Similarly, in an example of a “Buddy” list retrieval, the appliance would initiate the command CMD_GET_MENU with the parameter MNU_BUDDY_LIST with the contextual information specifying the ID of the “Buddy” list menu. Again, each menu item can be enumerated, and the displayable content (e.g. in ASCII or in pre-fonted bitmaps) can be tagged with additional properties. After the appliance receives an initial list of “Buddy” menu entries, the process may be nested to retrieve a list of buddies within a selected group. In the event the appliance user selects an item pertaining to a sub-group, the appliance would then issue the CMD_GET_MENU command, with the selected sub-group's ID given as context information rather than the root.
 The MNU_BUDDY_LIST parameter would be again passed and this would cause the data exchange process to repeat with the new selections. If the appliance user selected a particular buddy (assuming this was to initiate sending a picture to a buddy), the appliance would then issue a command (CMD_SHARE_FILE, for instance) to the host software, along with the ID of the buddy (given by the selected menu item) and the ID of the file to be shared.
 It is possible that some appliances will incorporate enough memory to hold menu items in local storage. In such a system, menu items could be refreshed or updated periodically. Host software can track changes in the host's file structure and initiate the synchronization with the appliance. In this approach, all menu items could be updated without user involvement or selections.
 Embodiments of the present invention enable menu information to be easily exchanged among processor-based devices, including processor-based devices having disparate capabilities. By providing for a division of responsibility of tasks, a host having a relatively large resource capability can support a menu structure or file structure of media files on an appliance having a relatively small resource capability. The apparent file structure of the appliance can be similar or identical, if desired, to that of the host, thus facilitating the appliance user's ease of use and enjoyment of the appliance. The appliance can have a multi-level file structure that reflects the host file structure. The appliance user can arrange files, folders, and other organizational elements in any manner that reflects his or her personal usage pattern.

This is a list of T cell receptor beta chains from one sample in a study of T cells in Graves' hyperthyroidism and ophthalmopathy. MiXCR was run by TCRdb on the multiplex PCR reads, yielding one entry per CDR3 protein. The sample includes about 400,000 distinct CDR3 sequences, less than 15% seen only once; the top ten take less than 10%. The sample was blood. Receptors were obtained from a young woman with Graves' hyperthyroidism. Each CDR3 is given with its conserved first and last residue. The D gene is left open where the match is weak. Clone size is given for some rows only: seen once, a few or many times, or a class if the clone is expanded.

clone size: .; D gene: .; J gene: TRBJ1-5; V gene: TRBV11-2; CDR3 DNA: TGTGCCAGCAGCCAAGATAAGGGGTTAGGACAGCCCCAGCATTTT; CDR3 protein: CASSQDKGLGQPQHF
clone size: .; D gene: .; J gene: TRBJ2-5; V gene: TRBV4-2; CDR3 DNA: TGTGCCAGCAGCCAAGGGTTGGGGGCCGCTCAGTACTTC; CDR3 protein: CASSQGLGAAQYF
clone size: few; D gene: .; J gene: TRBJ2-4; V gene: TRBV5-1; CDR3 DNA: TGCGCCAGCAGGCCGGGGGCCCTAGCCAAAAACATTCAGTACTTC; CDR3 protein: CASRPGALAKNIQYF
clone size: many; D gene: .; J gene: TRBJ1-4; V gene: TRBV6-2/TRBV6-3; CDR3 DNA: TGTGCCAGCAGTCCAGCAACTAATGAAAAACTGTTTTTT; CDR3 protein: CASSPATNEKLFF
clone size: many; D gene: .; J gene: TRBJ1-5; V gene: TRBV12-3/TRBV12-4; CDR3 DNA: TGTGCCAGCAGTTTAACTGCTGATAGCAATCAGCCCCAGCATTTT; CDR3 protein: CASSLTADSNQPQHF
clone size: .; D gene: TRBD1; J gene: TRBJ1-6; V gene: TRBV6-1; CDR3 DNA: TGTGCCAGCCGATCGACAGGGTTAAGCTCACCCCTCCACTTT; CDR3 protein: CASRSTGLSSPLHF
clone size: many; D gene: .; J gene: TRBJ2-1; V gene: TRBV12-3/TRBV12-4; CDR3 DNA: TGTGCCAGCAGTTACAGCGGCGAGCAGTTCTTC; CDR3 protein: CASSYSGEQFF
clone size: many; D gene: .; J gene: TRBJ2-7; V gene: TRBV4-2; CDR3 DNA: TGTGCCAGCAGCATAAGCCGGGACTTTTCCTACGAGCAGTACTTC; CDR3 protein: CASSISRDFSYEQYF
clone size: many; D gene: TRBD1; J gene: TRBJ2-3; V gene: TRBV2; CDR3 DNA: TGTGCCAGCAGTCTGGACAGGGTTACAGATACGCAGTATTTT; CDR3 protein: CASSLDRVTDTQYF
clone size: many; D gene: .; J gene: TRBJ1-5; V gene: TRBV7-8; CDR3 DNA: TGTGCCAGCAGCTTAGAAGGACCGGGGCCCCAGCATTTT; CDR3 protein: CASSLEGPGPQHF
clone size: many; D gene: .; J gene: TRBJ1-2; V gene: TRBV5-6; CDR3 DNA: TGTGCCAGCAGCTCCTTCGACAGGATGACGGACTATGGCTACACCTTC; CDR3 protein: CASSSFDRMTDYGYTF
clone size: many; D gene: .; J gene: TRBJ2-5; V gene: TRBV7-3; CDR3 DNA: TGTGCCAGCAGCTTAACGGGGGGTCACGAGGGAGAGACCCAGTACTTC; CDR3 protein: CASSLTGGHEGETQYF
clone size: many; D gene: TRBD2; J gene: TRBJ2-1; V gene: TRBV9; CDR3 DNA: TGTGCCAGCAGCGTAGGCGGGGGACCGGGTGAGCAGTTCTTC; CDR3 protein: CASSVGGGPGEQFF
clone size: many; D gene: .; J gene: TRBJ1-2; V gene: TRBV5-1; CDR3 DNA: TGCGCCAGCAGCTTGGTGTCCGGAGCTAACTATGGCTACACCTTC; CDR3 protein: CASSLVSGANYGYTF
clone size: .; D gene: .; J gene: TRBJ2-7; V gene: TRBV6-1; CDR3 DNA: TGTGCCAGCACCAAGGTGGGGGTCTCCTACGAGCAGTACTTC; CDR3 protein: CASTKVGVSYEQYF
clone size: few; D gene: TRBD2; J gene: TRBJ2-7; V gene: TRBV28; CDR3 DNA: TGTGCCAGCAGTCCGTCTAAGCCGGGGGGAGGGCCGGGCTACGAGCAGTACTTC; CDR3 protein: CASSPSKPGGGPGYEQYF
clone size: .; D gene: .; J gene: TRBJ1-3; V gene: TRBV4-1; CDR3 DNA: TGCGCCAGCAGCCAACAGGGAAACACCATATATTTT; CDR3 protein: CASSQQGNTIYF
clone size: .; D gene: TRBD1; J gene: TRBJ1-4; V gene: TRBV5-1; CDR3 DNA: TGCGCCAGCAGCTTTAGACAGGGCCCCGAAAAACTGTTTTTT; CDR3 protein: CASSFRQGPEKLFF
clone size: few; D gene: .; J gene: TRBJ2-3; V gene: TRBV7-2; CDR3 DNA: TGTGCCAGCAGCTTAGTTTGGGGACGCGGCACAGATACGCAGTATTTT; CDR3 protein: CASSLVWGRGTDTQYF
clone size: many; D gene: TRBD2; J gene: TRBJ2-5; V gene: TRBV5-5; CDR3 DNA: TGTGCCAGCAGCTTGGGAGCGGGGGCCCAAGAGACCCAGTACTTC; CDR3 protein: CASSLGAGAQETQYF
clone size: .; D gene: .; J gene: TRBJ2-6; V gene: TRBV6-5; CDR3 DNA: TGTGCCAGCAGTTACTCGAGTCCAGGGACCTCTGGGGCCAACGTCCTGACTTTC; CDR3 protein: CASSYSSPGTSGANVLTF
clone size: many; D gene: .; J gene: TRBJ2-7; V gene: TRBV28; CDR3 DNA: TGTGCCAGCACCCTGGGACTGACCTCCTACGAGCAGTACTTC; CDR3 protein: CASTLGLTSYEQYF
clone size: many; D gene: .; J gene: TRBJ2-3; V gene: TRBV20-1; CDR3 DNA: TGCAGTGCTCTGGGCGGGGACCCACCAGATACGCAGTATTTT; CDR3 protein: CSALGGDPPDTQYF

In some embodiments, menus can be updated to an appliance without active user involvement, while optionally permitting a user to control the menu update process to any desired extent.
 In addition, in some embodiments, the appliance menu can automatically appear in a desired natural language, such as the language used on the host, or in a preferred language that is part of the appliance specification that is registered with a host.
 By using the software-implemented methods of embodiments of the present invention, many types of processor-based devices such as, but not limited to, digital appliances and DPFs become more commercially attractive.
 As shown herein, the present invention can be implemented in a number of different embodiments, including various methods, a host, an appliance, and an article comprising a machine-accessible medium having associated instructions. Other embodiments will be readily apparent to those of ordinary skill in the art. The elements, algorithms, and sequence of operations can all be varied to suit particular requirements.
 In view of the disclosure herein, it will be apparent to those skilled in the art how to write suitable software routines that implement the functions, features, and GUIs discussed above.
 The illustrated architectures of processor-based appliances and hosts described herein are only examples of possible architectures. Embodiments of the present invention are in no way limited to any particular architecture for the processor-based appliances or hosts.
FIGS. 1 through 7, 17, and 19-25 and are merely representational and are not drawn to scale. Certain proportions thereof may be exaggerated, while others may be minimized. FIGS. 1-26 illustrate various embodiments of the invention that can be understood and appropriately carried out by those of ordinary skill in the art.
 Although specific embodiments have been illustrated and described herein, it will be appreciated by those of ordinary skill in the art that any arrangement or process that is calculated to achieve the same purpose may be substituted for the specific embodiments shown. This application covers any adaptations or variations of embodiments of the present invention. Therefore, it is manifestly intended that embodiments of this invention be limited only by the claims and the equivalents thereof.
 It is emphasized that the Abstract is provided to comply with 37 C.F.R. §1.72(b) requiring an Abstract that will allow the reader to quickly ascertain the nature and gist of the technical disclosure. It is submitted with the understanding that it will not be used to interpret or limit the scope or meaning of the claims.
 In the foregoing Detailed Description of Embodiments of the Invention, various features are grouped together in a single embodiment for the purpose of streamlining the disclosure. This method of disclosure is not to be interpreted as reflecting an intention that the claimed embodiments of the invention require more features than are expressly recited in each claim. Rather, as the following claims reflect, inventive subject matter lies in less than all features of a single disclosed embodiment. Thus the following claims are hereby incorporated into the Detailed Description of Embodiments of the Invention, with each claim standing on its own as a separate preferred embodiment.
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Owner name: INTEL CORPORATION, CALIFORNIA
Free format text: ASSIGNMENT OF ASSIGNORS INTEREST;ASSIGNORS:BELL, CYNTHIA S.;SMITH, NATHAN Y.;FOX, MICHAEL S.;AND OTHERS;REEL/FRAME:013611/0516;SIGNING DATES FROM 20021016 TO 20021121